Copper deficiency induced by a low copper diet in three generations of rats was associated with substantial reductions in the yield of myelin (56%), brain weight (11%), and body weight (43%) in F2 generation rat pups nursed by their own copper-deficient mothers. The composition of the purified myelin was not different from that of controls in the content of individual proteins, lipids, 2',3'-cyclic nucleotide 3'-phosphohydrolase (CNP) activity, or GM1 ganglioside. The major myelin-associated glycoprotein (mGP) was consistently shifted slightly toward higher apparent molecular weight in the copper-deficient animals. Postnatal copper replacement by a foster mother produced a normal yield of myelin per gram of brain tissue, but failed to reverse the deficiency of brain and body growth. After copper replacement in a copper-deficient mother's diet prior to conception, a subsequent litter showed correction of all abnormalities found in her previous litters. The results suggest that copper is essential for myelin formation and general growth during critical periods in development.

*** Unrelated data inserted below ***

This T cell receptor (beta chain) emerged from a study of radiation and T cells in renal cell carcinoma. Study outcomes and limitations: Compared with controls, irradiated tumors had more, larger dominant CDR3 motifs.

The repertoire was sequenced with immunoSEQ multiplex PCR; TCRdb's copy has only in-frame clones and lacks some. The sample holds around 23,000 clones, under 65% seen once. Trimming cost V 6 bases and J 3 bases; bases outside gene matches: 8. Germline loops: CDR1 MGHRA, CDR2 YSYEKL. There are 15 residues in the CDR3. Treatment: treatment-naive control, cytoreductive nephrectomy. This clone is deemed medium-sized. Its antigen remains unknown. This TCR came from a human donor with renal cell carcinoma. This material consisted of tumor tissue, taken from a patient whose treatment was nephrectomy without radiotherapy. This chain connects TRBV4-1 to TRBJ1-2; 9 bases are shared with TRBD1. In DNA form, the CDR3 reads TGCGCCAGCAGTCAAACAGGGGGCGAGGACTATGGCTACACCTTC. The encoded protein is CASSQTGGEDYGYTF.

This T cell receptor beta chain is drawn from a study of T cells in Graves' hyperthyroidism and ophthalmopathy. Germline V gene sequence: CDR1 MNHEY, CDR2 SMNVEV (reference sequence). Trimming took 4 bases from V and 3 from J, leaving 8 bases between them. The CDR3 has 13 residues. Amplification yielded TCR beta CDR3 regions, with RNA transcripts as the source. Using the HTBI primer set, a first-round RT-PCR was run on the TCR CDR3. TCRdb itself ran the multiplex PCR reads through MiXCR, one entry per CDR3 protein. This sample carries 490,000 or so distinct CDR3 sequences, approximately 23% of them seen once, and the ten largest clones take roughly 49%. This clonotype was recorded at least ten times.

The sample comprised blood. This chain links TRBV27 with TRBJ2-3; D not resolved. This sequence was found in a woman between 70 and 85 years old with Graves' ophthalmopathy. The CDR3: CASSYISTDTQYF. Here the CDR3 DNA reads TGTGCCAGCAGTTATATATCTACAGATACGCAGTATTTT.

|Original language||English (US)|
|Number of pages||9|
|Journal||Archives of Neurology|
|State||Published - 1976|
ASJC Scopus subject areas
- Arts and Humanities (miscellaneous)
- Clinical Neurology